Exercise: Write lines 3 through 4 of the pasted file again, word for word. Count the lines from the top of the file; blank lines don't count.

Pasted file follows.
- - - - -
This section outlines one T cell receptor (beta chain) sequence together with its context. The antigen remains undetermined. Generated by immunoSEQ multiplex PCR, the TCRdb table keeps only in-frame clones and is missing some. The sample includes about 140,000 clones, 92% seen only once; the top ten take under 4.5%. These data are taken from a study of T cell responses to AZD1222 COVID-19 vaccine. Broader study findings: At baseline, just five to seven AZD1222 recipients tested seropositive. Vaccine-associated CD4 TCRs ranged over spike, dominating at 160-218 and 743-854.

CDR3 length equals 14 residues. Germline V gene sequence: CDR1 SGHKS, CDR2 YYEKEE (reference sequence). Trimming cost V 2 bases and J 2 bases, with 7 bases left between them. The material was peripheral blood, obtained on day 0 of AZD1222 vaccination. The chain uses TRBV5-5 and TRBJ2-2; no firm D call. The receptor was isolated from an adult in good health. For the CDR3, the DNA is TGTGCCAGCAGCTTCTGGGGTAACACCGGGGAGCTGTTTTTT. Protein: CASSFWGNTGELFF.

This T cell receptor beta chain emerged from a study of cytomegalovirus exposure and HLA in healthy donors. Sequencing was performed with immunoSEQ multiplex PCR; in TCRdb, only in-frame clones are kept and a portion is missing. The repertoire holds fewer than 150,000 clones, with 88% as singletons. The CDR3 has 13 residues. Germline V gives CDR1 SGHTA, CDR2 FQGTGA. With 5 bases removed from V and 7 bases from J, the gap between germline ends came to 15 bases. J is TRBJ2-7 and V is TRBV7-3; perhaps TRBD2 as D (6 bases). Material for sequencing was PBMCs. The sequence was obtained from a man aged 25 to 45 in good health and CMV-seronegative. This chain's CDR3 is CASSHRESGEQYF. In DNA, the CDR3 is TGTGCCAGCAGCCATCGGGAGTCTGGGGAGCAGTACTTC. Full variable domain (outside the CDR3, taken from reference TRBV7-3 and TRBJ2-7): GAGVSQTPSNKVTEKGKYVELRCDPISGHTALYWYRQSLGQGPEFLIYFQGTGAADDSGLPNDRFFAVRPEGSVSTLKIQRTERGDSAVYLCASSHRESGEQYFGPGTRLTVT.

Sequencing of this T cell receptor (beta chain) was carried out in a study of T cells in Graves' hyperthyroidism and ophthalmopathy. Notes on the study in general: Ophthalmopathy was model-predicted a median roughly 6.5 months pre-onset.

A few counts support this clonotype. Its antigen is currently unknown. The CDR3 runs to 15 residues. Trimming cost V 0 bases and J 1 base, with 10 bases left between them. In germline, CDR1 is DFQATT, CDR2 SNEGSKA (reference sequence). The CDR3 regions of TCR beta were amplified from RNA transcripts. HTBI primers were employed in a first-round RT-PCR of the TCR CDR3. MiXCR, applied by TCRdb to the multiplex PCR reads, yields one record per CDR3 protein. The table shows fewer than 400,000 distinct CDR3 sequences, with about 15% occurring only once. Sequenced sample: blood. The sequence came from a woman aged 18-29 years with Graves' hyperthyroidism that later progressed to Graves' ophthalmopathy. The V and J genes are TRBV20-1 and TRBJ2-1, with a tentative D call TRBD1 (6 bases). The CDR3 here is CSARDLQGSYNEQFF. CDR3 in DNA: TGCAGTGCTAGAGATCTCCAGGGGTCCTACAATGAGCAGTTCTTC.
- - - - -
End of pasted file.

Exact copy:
This T cell receptor beta chain emerged from a study of cytomegalovirus exposure and HLA in healthy donors. Sequencing was performed with immunoSEQ multiplex PCR; in TCRdb, only in-frame clones are kept and a portion is missing. The repertoire holds fewer than 150,000 clones, with 88% as singletons. The CDR3 has 13 residues. Germline V gives CDR1 SGHTA, CDR2 FQGTGA. With 5 bases removed from V and 7 bases from J, the gap between germline ends came to 15 bases. J is TRBJ2-7 and V is TRBV7-3; perhaps TRBD2 as D (6 bases). Material for sequencing was PBMCs. The sequence was obtained from a man aged 25 to 45 in good health and CMV-seronegative. This chain's CDR3 is CASSHRESGEQYF. In DNA, the CDR3 is TGTGCCAGCAGCCATCGGGAGTCTGGGGAGCAGTACTTC. Full variable domain (outside the CDR3, taken from reference TRBV7-3 and TRBJ2-7): GAGVSQTPSNKVTEKGKYVELRCDPISGHTALYWYRQSLGQGPEFLIYFQGTGAADDSGLPNDRFFAVRPEGSVSTLKIQRTERGDSAVYLCASSHRESGEQYFGPGTRLTVT.

Sequencing of this T cell receptor (beta chain) was carried out in a study of T cells in Graves' hyperthyroidism and ophthalmopathy. Notes on the study in general: Ophthalmopathy was model-predicted a median roughly 6.5 months pre-onset.